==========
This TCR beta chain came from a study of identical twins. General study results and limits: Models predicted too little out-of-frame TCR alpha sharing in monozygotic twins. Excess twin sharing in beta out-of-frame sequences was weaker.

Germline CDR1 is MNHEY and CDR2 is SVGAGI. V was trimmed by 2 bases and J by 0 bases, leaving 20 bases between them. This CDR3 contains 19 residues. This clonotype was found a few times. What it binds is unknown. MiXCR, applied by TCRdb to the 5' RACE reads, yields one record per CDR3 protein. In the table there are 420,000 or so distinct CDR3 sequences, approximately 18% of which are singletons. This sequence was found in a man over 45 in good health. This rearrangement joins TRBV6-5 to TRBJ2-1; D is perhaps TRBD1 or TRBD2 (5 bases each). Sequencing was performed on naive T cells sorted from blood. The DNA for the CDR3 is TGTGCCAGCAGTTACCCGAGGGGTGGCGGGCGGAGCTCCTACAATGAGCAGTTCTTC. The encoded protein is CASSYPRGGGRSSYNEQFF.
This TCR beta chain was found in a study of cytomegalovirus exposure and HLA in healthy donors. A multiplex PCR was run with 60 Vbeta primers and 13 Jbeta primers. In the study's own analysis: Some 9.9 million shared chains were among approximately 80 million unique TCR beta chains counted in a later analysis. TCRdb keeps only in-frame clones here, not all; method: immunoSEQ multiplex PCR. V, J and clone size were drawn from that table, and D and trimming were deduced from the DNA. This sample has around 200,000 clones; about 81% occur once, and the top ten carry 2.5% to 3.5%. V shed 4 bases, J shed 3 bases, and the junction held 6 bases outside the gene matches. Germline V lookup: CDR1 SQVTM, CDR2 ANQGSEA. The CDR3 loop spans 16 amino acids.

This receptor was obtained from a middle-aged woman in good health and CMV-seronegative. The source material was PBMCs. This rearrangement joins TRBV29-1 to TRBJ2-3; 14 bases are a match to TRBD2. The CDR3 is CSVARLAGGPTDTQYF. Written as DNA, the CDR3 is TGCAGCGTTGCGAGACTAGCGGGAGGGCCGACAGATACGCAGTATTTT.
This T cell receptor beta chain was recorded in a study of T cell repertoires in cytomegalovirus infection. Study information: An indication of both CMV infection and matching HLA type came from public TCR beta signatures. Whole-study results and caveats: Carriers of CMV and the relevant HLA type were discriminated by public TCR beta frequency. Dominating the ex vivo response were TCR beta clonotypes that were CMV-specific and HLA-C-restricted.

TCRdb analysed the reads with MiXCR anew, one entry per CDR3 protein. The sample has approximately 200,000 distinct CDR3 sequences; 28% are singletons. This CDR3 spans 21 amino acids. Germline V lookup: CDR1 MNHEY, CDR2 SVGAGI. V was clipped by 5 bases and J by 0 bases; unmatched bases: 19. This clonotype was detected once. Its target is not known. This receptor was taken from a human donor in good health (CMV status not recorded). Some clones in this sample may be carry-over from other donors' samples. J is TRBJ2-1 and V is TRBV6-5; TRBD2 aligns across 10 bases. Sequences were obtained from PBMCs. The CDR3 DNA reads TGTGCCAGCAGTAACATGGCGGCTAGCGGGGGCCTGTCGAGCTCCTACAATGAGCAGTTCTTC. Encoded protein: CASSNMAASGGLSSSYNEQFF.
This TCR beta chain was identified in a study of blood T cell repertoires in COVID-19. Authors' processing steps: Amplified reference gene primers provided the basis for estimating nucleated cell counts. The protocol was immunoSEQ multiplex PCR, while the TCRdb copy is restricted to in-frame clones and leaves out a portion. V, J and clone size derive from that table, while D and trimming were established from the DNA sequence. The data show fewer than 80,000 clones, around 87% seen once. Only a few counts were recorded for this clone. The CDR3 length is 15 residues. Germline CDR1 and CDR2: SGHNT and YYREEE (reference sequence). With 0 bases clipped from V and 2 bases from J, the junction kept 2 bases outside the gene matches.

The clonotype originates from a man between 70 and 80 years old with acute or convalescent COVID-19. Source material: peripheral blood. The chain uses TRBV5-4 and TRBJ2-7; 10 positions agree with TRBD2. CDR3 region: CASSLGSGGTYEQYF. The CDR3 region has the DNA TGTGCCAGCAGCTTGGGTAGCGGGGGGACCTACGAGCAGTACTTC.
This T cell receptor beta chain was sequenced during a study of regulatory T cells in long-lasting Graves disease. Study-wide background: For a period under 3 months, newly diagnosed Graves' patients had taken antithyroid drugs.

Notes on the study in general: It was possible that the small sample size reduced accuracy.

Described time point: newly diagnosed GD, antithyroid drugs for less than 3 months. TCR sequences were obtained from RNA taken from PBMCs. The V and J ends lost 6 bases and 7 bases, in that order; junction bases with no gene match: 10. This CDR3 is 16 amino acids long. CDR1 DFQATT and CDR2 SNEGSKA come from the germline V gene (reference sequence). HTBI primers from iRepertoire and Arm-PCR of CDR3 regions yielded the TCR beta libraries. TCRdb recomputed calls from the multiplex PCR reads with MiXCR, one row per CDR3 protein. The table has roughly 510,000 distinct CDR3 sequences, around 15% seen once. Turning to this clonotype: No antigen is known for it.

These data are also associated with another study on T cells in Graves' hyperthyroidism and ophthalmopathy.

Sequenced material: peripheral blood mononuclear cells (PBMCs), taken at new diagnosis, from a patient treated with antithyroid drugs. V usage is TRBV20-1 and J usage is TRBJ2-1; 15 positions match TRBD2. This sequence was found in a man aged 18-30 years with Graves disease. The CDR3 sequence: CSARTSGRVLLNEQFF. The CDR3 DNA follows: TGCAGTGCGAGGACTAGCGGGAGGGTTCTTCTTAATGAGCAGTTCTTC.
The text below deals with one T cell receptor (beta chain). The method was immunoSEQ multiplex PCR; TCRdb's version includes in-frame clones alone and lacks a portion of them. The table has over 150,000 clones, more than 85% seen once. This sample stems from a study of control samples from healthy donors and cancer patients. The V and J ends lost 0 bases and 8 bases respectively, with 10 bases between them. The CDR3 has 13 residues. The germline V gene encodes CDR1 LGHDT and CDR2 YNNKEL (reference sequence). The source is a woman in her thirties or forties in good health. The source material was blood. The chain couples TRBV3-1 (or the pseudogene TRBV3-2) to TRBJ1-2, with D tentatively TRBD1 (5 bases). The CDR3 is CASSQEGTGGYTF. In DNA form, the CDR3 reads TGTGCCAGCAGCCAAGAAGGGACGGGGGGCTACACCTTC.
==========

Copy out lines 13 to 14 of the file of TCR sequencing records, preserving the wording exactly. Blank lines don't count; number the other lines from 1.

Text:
Sequenced material: peripheral blood mononuclear cells (PBMCs), taken at new diagnosis, from a patient treated with antithyroid drugs. V usage is TRBV20-1 and J usage is TRBJ2-1; 15 positions match TRBD2. This sequence was found in a man aged 18-30 years with Graves disease. The CDR3 sequence: CSARTSGRVLLNEQFF. The CDR3 DNA follows: TGCAGTGCGAGGACTAGCGGGAGGGTTCTTCTTAATGAGCAGTTCTTC.
The text below deals with one T cell receptor (beta chain). The method was immunoSEQ multiplex PCR; TCRdb's version includes in-frame clones alone and lacks a portion of them. The table has over 150,000 clones, more than 85% seen once. This sample stems from a study of control samples from healthy donors and cancer patients. The V and J ends lost 0 bases and 8 bases respectively, with 10 bases between them. The CDR3 has 13 residues. The germline V gene encodes CDR1 LGHDT and CDR2 YNNKEL (reference sequence). The source is a woman in her thirties or forties in good health. The source material was blood. The chain couples TRBV3-1 (or the pseudogene TRBV3-2) to TRBJ1-2, with D tentatively TRBD1 (5 bases). The CDR3 is CASSQEGTGGYTF. In DNA form, the CDR3 reads TGTGCCAGCAGCCAAGAAGGGACGGGGGGCTACACCTTC.